Long Live the Book
There is something irreplaceable about the printed word.
I have learned to never say never. The first time I wrote a column for St. George Magazine in 1983, I wrote it on an IBM Selectric typewriter. Others I knew were starting to do their work on a new-fangled gadget called a personal computer. I had no use for them and vowed I’d never park myself in front of such a contraption. The first time I heard a cell phone ring was on a peaceful, perfect morning on the rocky ridge now known as Stone Cliff. I was standing there enjoying the view with a real estate agent when the brick, hanging like a six-gun from his belt, filled the pastoral morning with a clanging ring that shook me to the core. I swore I would never have one. The first time a friend tried to explain to me what an e-mail was, I gave him a blank look and wondered what all the fuss was about. Surely, I would never have need for such trivial technology. Yet here I sit, tapping on the keyboard of my laptop computer, wondering if I should answer the cell phone that vibrates in my pocket, pressing hard to finish this piece and e-mail it to my son who will post it on my blog, which is found on my very own website on the worldwide web.
Yes, I have learned to never say never. So when someone asked me last year if I own a wireless reading device, something like the Amazon Kindle or the Barnes and Noble Nook, I held my tongue and did not utter what I was thinking. I was thinking something to this effect: “The day I read a book on an electronic box will be the day St. George opens a yacht club.” At that moment I can honestly say that I never expected to read a book on a computer screen. But I’d been around long enough to know it is silly to say never. Still, I simply could not imagine a book as anything but an individual, tactile artifact printed on paper pages bound between covers.
My fellow bibliophiles will understand my hard and fast stance. We love books not just for the stories and information contained in them, but for their feel and their heft and their texture and the magic that is released when they fall open and the pages file off the thumb and the smell of fresh ink and the sound of crackling paper and the anticipation of what might be revealed combine to create a moment of transcendence unattainable in any other way. Try to get that out of your six-hundred-dollar iPad.
I suppose for me this obsession can be traced back to the first time I stepped into the old Washington County Library that stood between the St. George Tabernacle and the Woodward School. It was one of those classic Carnegie buildings erected in the early 1900s with vines creeping up its weathered walls. Mom would take me there from time to time on a listless summer afternoon and I would step through the ancient door as if from one world into another. From the hot and piercing air of the hometown afternoon, into the close and musty confines of what seemed to be a passageway into the vast possibilities of the universe. It was a perfectly quiet place except for the creak in the wood floor as you reverently stepped across it.
I would slip quickly down the stairs and disappear into the rows of shelves where books stood side-by-side in what seemed to me to be an endless procession of stories. I marveled at all the books that existed in the world, all the pretty covers and all the alluring titles and all the words that formed all the sentences that filled all the pages bound to all the spines that I ran my fingers across as I sauntered up and down the aisles. Never mind that in those days I couldn’t read. It was not until later that I actually learned to decipher the letters that formed the words that made the sentences that became the stories. Maybe that is why I was so haunted by books. I knew they were full of something wonderful, full of places I’d never seen and stories I’d never heard and adventures I’d never dreamed. I knew all those things, and more that I could not imagine, were tucked between the covers of those amazing paper artifacts that I pulled off the shelves. There was something transcendent about those encounters, some kind of magic that is still conjured in my heart today when I get the chance to visit the library or wander through a bookstore. It is something I treasure, and it is precisely what I felt would be lost if I gave myself over to downloading my books on a wireless reading device and sat down to read them from a computer screen.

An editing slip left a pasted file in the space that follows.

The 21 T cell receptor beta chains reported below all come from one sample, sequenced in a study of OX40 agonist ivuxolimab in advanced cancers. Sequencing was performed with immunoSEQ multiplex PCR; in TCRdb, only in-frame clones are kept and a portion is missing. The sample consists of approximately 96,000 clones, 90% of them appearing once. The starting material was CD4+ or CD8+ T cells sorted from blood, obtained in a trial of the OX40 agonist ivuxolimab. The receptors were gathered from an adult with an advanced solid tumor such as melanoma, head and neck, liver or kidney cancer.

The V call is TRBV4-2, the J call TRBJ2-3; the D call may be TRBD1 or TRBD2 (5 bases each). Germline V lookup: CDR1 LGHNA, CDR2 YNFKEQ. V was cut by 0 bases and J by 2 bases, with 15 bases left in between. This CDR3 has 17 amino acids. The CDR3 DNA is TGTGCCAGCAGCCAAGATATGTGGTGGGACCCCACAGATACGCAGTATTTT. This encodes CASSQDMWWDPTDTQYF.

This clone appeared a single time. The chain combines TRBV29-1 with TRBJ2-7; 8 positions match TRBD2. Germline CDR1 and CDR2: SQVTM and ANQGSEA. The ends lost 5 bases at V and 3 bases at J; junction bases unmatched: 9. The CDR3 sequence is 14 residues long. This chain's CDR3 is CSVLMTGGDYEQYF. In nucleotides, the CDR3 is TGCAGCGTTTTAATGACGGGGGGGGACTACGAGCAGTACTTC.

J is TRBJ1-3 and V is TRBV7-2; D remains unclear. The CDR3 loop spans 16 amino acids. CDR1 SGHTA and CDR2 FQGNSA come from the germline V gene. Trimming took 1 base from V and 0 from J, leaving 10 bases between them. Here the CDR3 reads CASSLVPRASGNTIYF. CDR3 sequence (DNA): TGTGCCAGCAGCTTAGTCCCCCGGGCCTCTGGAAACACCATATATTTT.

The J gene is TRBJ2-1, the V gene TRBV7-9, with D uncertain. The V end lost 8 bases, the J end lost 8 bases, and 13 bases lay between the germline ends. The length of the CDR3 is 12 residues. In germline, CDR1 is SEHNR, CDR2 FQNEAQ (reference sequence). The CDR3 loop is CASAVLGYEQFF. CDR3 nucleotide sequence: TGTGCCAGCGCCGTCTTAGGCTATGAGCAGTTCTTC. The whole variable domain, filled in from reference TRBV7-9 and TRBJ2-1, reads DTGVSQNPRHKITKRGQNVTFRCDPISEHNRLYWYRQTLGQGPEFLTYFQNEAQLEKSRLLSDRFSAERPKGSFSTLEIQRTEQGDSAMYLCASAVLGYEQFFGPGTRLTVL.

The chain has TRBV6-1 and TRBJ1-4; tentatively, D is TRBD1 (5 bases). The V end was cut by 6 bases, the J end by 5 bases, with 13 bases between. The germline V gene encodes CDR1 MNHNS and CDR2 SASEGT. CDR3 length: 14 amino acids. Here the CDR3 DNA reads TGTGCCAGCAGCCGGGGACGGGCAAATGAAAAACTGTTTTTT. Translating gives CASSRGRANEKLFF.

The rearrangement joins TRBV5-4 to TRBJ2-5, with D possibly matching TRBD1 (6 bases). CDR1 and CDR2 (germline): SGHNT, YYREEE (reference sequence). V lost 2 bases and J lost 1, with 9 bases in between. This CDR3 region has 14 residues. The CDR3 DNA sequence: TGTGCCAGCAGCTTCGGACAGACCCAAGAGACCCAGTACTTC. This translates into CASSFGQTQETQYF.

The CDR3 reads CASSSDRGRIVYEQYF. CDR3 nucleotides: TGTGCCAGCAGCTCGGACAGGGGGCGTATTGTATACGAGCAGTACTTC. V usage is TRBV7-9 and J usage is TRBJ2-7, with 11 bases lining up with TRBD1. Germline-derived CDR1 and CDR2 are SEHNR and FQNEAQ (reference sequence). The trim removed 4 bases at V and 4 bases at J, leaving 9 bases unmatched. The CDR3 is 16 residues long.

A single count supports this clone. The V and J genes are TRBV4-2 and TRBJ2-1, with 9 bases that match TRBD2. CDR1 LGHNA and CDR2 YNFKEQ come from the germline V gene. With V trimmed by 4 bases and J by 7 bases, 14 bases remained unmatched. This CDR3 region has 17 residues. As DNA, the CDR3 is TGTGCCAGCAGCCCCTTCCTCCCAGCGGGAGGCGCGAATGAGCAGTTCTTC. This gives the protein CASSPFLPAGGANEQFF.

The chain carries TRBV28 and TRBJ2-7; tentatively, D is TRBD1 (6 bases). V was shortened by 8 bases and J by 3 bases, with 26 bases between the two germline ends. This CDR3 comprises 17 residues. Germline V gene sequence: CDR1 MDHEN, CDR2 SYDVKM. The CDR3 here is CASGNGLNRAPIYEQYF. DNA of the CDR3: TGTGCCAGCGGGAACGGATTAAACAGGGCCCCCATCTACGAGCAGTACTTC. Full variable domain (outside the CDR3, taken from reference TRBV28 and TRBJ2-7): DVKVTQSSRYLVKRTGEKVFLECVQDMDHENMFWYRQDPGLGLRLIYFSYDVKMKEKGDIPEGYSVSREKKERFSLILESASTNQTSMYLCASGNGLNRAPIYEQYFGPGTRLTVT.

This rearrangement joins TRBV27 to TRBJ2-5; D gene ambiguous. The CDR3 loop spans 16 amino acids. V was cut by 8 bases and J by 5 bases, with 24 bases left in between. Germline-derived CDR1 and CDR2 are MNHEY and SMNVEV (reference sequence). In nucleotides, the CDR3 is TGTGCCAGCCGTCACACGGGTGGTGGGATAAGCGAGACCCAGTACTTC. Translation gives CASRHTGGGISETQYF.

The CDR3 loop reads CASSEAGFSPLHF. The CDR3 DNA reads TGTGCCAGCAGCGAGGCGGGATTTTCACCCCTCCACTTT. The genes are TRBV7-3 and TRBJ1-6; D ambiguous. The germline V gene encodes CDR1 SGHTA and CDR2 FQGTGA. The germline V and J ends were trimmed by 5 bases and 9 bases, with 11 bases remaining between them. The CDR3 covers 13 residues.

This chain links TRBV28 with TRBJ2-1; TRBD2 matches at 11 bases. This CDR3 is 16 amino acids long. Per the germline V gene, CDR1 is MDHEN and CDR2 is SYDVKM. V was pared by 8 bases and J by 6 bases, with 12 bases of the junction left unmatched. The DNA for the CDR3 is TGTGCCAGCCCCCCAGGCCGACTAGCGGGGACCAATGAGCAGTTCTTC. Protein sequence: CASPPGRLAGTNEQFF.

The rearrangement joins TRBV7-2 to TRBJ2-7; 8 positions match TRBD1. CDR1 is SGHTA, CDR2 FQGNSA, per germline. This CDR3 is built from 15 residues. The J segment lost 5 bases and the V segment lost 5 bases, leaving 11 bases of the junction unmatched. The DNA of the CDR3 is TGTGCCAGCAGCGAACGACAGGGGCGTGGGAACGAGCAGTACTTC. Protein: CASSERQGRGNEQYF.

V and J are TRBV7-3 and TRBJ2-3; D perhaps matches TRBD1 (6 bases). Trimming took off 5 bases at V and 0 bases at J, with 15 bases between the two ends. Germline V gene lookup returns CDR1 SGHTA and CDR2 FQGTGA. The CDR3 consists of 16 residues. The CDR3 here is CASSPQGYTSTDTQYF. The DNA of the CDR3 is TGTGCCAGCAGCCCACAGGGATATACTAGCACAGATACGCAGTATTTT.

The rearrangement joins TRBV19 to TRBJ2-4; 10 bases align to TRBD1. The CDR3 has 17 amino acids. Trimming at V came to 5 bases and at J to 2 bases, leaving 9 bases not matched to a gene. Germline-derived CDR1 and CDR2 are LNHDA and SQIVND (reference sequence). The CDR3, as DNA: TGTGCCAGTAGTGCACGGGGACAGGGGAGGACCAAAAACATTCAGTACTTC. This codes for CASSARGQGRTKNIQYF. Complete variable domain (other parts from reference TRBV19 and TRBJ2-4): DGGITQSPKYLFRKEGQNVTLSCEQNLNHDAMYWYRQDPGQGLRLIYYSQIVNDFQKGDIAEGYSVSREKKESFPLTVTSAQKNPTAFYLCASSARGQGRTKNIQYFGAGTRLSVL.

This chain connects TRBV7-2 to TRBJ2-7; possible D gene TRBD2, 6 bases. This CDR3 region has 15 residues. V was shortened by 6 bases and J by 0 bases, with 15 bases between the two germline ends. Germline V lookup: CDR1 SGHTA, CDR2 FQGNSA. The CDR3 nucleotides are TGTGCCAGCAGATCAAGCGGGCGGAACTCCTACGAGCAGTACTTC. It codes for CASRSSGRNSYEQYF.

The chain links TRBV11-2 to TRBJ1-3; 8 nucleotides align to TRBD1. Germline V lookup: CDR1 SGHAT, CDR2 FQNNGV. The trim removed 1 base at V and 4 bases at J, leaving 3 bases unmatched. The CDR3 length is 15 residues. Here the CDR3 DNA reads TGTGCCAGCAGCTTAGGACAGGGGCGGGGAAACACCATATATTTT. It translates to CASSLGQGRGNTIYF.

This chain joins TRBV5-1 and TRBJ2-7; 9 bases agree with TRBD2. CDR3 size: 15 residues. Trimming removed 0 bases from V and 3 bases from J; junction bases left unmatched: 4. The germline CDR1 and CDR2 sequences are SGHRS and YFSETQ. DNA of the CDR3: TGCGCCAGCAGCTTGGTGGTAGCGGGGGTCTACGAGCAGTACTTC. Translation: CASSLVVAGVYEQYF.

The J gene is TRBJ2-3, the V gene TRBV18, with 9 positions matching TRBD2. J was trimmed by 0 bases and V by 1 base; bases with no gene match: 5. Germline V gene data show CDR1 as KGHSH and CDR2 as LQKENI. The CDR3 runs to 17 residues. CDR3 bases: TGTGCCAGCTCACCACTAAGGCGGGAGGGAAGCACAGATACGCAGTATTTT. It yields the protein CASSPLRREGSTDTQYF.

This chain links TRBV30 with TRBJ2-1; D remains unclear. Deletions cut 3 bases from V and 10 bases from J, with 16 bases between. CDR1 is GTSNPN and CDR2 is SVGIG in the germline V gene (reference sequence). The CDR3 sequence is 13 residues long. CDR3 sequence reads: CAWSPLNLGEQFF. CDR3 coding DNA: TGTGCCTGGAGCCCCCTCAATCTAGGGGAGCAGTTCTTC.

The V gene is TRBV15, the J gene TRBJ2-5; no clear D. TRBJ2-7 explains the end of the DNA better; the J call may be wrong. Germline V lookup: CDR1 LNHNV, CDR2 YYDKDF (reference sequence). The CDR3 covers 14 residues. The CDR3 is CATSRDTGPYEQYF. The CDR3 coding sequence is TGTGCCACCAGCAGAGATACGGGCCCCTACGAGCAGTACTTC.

Still, I will never say never again. Because finally, last month, I did read an e-book for the first time. And when I did, the sea level did not rise, and St. George did not become a coastal town, and a book entitled “Yachting in Utah’s Dixie” did not reach the bestseller list. But my new book, ON CLOUDY MOUNTAIN, was released as an e-book, and the only way I could read it was to download it onto my iPad. And that’s what I did. And I read every page, flipping each one with my finger while never touching paper. And I survived. And all is well with the world.
P.S. If you’re still fearful of taking the plunge, here’s a way to ease more painlessly into an e-book. (It worked for me.) Place your chair next to your bookshelf and lean your head onto your books and breathe the scent of the printed word while you read the pixels on the screen.
Click here for more information about my new book.